This study explores adult returning students' mathematical experience and ways of thinking prior to enrolling in a community college arithmetic review course. It further examines one student's experience of the course. The first part of the study documents everyday activities adult students perceive as mathematical using Bishop's pan-cultural mathematical activities (Bishop, 1994), and queries students' prior experience with mathematics in school. The second part examines students' ways of thinking about proportion prior to instruction, using a framework developed from previous research (e.g., Lamon, 1993). The third part of the study examines the interaction between informal ways of thinking about mathematics that adult students bring to school and the mathematics they encounter in the classroom. Findings include: (1) Adult students view a variety of activities from their everyday lives as mathematical, (2) adult students' reasoning about proportional situations varies along a developmental trajectory described in previous research on proportional reasoning conducted with younger students, and (3) one student's experience in the arithmetic review course illustrates that she typically suppressed contextual ways of reasoning about problems she brought to the course and, when she did share prior experience, it was not leveraged to support the development of her and other students' mathematical understanding. These findings suggest that adult students' experience of everyday mathematics and ways of thinking about proportion should be the foundation that support students as they build upon informal ways of thinking toward the more formal ways of reasoning expected in school.
|Commitee:||Brodowicz, Gary, Burn, Helen, Mukhopadhyay, Swapna, Noll, Jennifer, Thanheiser, Eva|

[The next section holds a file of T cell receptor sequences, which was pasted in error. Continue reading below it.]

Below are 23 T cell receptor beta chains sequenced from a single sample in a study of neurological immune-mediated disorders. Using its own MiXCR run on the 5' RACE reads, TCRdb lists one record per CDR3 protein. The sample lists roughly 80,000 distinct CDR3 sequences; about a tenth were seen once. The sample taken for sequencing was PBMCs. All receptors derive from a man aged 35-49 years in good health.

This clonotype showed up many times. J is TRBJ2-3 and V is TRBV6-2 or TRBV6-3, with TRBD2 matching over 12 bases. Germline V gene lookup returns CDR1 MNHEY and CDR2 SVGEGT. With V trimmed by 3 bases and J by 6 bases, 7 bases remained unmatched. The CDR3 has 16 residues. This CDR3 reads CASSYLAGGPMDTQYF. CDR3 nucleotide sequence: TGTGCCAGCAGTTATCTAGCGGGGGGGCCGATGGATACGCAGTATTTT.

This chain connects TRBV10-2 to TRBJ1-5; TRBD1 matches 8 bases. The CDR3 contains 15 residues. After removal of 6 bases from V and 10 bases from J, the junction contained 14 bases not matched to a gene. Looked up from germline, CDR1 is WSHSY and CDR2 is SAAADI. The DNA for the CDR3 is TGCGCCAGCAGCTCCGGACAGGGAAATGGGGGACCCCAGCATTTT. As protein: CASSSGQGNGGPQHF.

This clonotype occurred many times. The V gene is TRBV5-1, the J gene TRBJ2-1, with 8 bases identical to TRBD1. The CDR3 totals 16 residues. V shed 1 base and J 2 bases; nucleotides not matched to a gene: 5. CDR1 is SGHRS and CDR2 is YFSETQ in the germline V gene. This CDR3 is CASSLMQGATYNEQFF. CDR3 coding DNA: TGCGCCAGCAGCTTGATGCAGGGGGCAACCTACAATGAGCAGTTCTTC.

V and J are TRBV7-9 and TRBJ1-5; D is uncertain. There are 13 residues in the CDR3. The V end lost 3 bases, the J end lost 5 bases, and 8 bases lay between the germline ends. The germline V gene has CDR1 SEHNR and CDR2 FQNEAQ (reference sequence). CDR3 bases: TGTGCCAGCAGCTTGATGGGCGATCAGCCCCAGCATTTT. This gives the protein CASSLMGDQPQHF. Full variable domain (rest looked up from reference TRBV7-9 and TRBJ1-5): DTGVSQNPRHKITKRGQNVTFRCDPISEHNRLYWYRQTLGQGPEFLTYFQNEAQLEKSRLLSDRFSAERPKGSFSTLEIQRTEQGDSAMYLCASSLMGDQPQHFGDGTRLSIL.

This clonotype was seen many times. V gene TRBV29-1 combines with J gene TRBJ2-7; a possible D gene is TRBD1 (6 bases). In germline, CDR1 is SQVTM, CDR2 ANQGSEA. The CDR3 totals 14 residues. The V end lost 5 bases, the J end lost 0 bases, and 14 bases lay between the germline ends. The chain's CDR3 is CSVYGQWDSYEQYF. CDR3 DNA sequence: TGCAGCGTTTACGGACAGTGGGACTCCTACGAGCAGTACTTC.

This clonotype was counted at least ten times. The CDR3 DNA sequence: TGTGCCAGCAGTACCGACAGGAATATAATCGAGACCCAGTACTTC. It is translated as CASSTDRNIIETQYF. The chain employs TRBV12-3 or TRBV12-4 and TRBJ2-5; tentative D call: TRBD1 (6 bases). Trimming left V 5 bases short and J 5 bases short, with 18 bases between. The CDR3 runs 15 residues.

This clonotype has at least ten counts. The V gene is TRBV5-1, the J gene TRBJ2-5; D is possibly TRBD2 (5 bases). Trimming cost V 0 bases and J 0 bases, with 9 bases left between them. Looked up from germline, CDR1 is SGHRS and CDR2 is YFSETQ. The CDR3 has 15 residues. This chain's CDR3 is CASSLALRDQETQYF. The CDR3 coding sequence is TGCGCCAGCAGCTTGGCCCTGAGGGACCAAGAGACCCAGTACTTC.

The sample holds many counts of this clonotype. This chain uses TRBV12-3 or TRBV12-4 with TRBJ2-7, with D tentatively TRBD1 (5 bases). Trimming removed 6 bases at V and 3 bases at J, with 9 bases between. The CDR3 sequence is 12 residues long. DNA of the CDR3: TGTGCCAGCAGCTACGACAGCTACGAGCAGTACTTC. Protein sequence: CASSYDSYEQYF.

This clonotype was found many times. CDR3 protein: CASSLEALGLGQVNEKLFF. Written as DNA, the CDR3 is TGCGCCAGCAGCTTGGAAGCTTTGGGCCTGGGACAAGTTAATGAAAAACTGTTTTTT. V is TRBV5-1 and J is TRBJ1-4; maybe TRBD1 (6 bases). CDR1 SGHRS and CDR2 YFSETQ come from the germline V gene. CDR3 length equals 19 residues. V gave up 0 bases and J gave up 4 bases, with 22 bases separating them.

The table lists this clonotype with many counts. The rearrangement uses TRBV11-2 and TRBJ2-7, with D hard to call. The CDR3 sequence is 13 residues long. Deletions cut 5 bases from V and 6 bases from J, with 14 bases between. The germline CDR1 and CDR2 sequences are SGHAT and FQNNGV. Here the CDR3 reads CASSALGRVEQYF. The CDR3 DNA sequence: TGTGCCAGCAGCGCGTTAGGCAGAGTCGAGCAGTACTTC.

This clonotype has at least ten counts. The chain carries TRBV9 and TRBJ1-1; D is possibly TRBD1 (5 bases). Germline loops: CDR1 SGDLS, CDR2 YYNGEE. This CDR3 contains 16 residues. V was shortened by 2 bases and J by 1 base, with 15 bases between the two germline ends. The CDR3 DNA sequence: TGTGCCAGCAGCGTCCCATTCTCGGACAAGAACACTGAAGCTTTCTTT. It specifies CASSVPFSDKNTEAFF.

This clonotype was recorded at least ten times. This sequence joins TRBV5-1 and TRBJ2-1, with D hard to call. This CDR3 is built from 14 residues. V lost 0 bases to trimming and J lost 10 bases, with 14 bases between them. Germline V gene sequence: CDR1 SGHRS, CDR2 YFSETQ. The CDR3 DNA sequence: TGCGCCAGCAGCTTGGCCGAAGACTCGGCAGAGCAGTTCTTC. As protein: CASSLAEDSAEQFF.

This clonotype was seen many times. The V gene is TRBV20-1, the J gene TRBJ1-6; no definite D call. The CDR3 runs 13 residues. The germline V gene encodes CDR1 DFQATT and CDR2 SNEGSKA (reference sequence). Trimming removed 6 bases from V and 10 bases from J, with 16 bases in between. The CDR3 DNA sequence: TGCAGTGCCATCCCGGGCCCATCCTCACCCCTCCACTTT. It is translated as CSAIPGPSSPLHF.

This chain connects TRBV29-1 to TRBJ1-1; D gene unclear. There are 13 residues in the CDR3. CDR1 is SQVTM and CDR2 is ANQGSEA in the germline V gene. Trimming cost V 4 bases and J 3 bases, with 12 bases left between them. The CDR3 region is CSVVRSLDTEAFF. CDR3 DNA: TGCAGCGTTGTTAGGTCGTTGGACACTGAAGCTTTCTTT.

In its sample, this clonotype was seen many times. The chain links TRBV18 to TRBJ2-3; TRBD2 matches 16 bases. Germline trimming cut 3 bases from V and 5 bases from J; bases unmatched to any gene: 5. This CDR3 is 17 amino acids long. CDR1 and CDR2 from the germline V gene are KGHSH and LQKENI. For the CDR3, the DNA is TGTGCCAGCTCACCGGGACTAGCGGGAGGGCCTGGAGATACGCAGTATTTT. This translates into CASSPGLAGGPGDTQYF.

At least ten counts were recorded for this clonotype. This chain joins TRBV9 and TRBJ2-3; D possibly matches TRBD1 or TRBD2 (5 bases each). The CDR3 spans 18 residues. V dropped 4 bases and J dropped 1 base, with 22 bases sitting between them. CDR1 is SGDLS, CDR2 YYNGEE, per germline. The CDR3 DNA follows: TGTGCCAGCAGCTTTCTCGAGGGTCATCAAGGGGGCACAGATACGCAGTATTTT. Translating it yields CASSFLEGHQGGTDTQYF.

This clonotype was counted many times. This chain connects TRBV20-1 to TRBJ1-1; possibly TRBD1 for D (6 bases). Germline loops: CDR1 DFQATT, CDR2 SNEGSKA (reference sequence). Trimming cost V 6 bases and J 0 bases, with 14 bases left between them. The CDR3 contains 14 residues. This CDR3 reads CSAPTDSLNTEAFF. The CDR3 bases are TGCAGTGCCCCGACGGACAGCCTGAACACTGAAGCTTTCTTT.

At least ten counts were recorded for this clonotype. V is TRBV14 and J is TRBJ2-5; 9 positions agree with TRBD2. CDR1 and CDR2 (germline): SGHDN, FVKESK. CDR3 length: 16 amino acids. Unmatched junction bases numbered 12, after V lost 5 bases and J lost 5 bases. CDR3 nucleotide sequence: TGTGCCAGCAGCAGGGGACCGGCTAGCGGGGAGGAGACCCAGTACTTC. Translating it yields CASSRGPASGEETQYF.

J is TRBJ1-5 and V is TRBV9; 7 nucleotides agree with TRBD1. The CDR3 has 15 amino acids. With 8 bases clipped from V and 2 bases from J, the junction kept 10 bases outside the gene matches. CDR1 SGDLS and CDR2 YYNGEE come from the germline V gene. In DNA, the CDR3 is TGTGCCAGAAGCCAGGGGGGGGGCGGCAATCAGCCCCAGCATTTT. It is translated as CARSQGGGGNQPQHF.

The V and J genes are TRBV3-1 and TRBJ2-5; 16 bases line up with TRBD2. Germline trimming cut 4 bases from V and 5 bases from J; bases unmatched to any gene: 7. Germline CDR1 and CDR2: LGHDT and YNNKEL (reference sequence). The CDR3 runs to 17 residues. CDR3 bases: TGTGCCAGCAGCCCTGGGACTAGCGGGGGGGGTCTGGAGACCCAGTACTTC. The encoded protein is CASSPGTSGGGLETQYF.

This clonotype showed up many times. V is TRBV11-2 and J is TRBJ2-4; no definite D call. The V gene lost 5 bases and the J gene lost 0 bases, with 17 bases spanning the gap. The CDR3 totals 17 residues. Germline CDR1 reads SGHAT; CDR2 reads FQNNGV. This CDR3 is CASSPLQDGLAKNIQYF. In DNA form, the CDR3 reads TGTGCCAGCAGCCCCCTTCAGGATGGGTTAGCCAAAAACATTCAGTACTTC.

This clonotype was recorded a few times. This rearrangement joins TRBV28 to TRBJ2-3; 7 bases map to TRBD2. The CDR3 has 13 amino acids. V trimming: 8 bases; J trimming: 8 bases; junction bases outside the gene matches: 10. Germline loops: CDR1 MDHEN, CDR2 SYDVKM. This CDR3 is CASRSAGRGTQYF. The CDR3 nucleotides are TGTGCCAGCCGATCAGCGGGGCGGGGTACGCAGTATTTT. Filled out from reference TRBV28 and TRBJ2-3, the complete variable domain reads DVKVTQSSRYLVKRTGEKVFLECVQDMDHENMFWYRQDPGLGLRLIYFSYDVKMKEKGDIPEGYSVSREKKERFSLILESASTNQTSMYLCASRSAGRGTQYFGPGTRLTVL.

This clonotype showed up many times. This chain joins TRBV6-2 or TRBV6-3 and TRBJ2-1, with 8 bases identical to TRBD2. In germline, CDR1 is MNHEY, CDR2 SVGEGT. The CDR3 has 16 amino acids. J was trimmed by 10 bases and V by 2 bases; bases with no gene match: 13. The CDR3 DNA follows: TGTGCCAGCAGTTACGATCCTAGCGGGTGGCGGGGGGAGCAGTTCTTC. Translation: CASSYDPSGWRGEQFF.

|School:||Portland State University|
|School Location:||United States -- Oregon|
|Source:||DAI-A 75/11(E), Dissertation Abstracts International|
|Subjects:||Mathematics education, Adult education|
|Keywords:||Adult learning, Community college, Developmental education, Proportional reasoning|
Copyright in each Dissertation and Thesis is retained by the author. All Rights Reserved
The supplemental file or files you are about to download were provided to ProQuest by the author as part of a
dissertation or thesis. The supplemental files are provided "AS IS" without warranty. ProQuest is not responsible for the
content, format or impact on the supplemental file(s) on our system. in some cases, the file type may be unknown or
may be a .exe file. We recommend caution as you open such files.
Copyright of the original materials contained in the supplemental file is retained by the author and your access to the
supplemental files is subject to the ProQuest Terms and Conditions of use.
Depending on the size of the file(s) you are downloading, the system may take some time to download them. Please be